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A closer look at the water closets

 

This is part eight of 'How to choose a mobile home'.

As we began to explore the variety of vehicle options for our family travel adventure, we were overwhelmed with new information.

In this series we aim to provide you with the questions and considerations to make choosing the right mobile home to suit you much easier.

 

First let's look at the toilet facilities:

Most motorhome, campers and caravans have the traditional cassette toilet installed.  A limited flushing system where the holding container on the bottom is initially filled with chemical to break down the waste product, and this is emptied and replaced.  Many mobile homes have a couple of the holding containers / cassettes so one can be capped, the other used, and the time between having to find a dumping station prolonged.

Marine toilets are a newer introduction to the home-on-wheels market, although as their name suggests they have been in the marine industry for a while.  Marine toilets use water to flush and often a macerator to break down the matter into a sludge before it is disposed of.

Composting toilets are not common at all in NZ whether that's in our campers or in our homes.  Using one may feel as if we haven't progressed at all from the bed pan and night cart era, although I do know a family who use one in their Yurt.  The premise is interesting in that 90% of our poo is water, which if evaporated off or separated only leaves 10% to get rid of.  Humanure - a composting of human waste materials, is a somewhat taboo subject, in that we have been brought up thinking that all human waste is toxic.  What if I said that after 24 hours sun exposure, any bacteria is destroyed.  The challenge in NZ is where to dispose of humanure responsibly.  Urine is sterile being mainly water with some inorganic salts and organic compounds.

 

Closely linked to the toilet is the shower / bathroom as they often share the same space.

 

So along those lines, here are today's details to muse:

  • What sort of toilet facilities are there?  None / chemical / marine / humanure toilet?
  • What does the toilet need to keep it running?  Chemicals?  Water?  Sawdust?  Electricity?  Solar?
  • Is the toilet in the same space as the shower?  Or a separate area?
  • Does the toilet need to be pulled out to be used?  How easy is this for all travelling companions to do?
  • If the toilet is separate from the shower, where is the hand basin?
  • Does the shower have a shub or bath?  Where can little children be washed?
  • Can you stand in the shower and wash yourself without your elbows and head hitting the walls or ceiling?
  • Is there an area in the shower room that you can put dry items?
  • Is there a shelf for regularly used bathroom supplies?  Think tooth brush, hair brush, razor etc
  • Are there drawers for storage?
  • Where does the toilet paper get put?  What about the soap / shampoo ?
  • Is there adequate ventilation in the toilet &/or wash room(s)?  Roof?  Side?  Mechanical?  Natural?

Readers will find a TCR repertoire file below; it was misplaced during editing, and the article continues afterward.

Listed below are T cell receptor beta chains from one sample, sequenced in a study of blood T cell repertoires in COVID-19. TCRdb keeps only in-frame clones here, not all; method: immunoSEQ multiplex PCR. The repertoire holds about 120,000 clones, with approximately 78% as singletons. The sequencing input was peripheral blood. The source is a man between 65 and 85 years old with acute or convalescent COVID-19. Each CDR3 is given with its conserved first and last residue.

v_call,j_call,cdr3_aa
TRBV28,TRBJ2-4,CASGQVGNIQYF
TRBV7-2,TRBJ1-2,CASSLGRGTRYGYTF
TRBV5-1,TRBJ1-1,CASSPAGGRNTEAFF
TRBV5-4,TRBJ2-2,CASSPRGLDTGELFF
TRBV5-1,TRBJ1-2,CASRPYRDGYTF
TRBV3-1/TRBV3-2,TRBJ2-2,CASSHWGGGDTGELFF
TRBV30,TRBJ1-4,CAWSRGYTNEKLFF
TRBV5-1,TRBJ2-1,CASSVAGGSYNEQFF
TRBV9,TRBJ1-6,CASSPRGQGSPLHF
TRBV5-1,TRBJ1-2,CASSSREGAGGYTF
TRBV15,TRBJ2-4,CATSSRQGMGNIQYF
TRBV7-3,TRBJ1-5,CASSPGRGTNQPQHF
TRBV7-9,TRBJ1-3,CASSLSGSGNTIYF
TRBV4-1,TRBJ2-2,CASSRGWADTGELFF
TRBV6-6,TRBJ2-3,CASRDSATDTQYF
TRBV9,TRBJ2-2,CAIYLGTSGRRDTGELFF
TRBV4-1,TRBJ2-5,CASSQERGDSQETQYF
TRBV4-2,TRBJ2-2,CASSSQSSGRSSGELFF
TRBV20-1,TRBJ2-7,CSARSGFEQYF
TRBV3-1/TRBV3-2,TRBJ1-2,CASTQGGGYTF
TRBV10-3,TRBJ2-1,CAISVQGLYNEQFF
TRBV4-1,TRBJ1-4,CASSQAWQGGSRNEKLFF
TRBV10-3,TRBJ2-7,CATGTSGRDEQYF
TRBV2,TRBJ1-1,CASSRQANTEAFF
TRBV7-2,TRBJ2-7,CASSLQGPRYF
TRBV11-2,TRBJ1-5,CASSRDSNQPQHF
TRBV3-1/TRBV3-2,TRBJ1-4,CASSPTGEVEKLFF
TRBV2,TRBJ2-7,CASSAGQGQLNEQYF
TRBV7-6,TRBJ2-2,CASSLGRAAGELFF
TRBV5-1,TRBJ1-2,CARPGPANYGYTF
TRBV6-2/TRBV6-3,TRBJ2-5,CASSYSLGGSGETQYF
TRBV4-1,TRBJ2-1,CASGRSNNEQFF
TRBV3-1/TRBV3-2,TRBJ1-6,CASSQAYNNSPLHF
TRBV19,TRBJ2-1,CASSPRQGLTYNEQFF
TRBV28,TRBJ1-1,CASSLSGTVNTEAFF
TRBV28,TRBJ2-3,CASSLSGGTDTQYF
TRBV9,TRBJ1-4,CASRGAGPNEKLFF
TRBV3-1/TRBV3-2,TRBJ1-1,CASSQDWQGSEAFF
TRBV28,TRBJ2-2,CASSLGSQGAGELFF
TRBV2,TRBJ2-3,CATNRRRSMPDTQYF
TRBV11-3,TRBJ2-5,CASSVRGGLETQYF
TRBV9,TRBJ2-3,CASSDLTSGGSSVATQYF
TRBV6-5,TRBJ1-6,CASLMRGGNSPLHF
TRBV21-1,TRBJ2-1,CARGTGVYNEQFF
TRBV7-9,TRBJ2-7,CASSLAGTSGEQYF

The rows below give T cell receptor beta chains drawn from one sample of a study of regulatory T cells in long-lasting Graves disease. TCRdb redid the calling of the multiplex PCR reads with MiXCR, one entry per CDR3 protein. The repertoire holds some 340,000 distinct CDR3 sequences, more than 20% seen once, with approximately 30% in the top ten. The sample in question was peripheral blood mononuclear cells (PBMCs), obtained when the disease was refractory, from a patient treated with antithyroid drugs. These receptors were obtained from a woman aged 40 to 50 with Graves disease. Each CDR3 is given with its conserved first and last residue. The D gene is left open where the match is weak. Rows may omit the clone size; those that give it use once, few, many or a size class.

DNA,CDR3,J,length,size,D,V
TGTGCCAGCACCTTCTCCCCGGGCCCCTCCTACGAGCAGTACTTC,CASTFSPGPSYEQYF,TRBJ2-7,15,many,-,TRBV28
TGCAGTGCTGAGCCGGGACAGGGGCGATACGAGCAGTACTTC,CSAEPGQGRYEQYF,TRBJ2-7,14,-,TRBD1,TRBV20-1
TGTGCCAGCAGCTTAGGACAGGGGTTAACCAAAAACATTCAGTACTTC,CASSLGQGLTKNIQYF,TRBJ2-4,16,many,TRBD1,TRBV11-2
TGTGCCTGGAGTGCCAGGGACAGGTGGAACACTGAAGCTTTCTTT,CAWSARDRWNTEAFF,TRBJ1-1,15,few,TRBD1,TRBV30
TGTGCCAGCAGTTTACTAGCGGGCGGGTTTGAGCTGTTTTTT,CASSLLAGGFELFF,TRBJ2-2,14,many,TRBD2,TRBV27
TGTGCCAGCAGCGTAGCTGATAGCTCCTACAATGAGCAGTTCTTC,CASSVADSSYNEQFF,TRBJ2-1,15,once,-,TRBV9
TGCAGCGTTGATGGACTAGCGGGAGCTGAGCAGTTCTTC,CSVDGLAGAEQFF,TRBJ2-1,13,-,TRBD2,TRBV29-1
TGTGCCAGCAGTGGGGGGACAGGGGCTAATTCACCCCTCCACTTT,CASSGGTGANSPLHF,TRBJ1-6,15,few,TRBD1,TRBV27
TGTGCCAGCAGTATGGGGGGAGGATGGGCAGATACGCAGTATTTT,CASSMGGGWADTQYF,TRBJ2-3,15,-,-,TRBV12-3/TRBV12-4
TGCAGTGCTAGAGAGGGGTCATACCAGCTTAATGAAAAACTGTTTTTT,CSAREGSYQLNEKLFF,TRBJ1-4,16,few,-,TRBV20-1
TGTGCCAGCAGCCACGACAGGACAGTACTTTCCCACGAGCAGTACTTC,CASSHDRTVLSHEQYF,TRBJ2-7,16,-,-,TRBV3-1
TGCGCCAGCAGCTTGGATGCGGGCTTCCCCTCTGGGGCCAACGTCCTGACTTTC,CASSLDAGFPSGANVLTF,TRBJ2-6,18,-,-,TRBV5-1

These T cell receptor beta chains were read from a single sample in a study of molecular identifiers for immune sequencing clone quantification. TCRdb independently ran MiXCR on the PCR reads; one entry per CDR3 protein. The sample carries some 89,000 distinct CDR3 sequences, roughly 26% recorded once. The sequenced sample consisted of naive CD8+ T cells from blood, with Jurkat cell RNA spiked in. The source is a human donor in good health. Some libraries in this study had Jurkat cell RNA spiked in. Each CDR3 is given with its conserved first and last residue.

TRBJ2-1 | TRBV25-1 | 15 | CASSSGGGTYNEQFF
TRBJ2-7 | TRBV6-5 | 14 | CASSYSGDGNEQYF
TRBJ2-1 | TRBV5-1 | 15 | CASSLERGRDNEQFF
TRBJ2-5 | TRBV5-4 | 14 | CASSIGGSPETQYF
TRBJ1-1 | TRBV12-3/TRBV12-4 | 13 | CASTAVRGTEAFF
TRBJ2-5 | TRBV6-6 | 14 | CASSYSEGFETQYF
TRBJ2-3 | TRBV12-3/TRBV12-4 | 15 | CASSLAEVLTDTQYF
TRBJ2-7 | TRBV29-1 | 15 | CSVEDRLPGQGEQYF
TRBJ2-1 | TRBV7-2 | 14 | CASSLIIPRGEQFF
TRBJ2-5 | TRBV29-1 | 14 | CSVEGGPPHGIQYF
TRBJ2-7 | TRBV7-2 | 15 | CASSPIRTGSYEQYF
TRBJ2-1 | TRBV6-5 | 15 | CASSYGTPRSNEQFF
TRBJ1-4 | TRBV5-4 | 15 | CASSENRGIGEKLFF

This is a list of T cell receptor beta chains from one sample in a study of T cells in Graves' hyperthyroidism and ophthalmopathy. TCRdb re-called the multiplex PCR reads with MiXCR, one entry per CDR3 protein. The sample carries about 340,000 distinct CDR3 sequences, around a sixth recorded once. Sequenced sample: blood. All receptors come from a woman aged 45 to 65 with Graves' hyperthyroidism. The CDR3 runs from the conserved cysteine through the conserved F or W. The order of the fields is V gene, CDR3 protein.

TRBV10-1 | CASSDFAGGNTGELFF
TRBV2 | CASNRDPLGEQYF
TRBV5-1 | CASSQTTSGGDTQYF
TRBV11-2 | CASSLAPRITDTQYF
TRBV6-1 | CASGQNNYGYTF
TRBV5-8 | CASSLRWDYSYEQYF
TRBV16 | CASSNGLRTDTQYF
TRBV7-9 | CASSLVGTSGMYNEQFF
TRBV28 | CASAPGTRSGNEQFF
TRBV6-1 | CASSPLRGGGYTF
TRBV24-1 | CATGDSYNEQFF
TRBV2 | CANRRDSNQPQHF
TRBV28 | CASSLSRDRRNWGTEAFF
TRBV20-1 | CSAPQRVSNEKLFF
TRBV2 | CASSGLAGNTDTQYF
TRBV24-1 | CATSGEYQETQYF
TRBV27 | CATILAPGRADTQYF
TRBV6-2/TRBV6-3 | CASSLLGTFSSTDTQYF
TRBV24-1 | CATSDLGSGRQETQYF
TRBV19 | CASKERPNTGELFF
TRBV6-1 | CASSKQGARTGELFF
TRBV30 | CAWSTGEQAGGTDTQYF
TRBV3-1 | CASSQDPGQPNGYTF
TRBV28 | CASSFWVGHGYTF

• Is there natural lighting for shaving, applying make-up, popping zits etc?

 

At home we have just one bathroom for the 7 of us, and we manage okay. We split showers/baths into a morning session or an evening session; and have the luxury of two hand basins. Our one toilet is separate. There are definitely times where a second toilet would be great though.

On the road it would be to our advantage to have a toilet and a stand-alone shower / bathroom. We will be toilet-training along the way; and although the showers will be shorter there is still primping and preening time, and the possibility that one will also need to get dressed in the wash room too that will vie for importance. I keep thinking that a shub would also be good if more than one child could 'bathe' at the same time but it isn't really a necessity and may be counter-intuitive to saving water if the shower heads are reduced flow anyway. Quite frankly a fishing bin or over-sized rectangular bucket would suffice and double as a storage / carry tool at the same time, so no worries there.

At the start of our research we liked the environmental idea of the humanure toilets, even if the concept messes with our heads and comfort zones. We hadn't really heard of the marine toilets at that stage though and these do have quite an appeal albeit they still require water to flush.

As for where everything will go in the wash room, I've seen an idea of using over the door shoe organisers for bathroom stashes (instead of toilet bags or individual drawers) so as long as there is space to put the basic bathroom supplies and a door or wall area that remains dry for the organiser, I think we will be okay.

All the wet towels will be the main issue, and I would hope that we'd have or be able to install some sort of pull out drying rack in the shower, so that with fresh air ventilation (& sunlight) these would dry enough not to give off that dank smell. One tip we were given was to use hand towels or smaller towels anyway, which is fine if you don't intend to wrap it around yourself at the beach.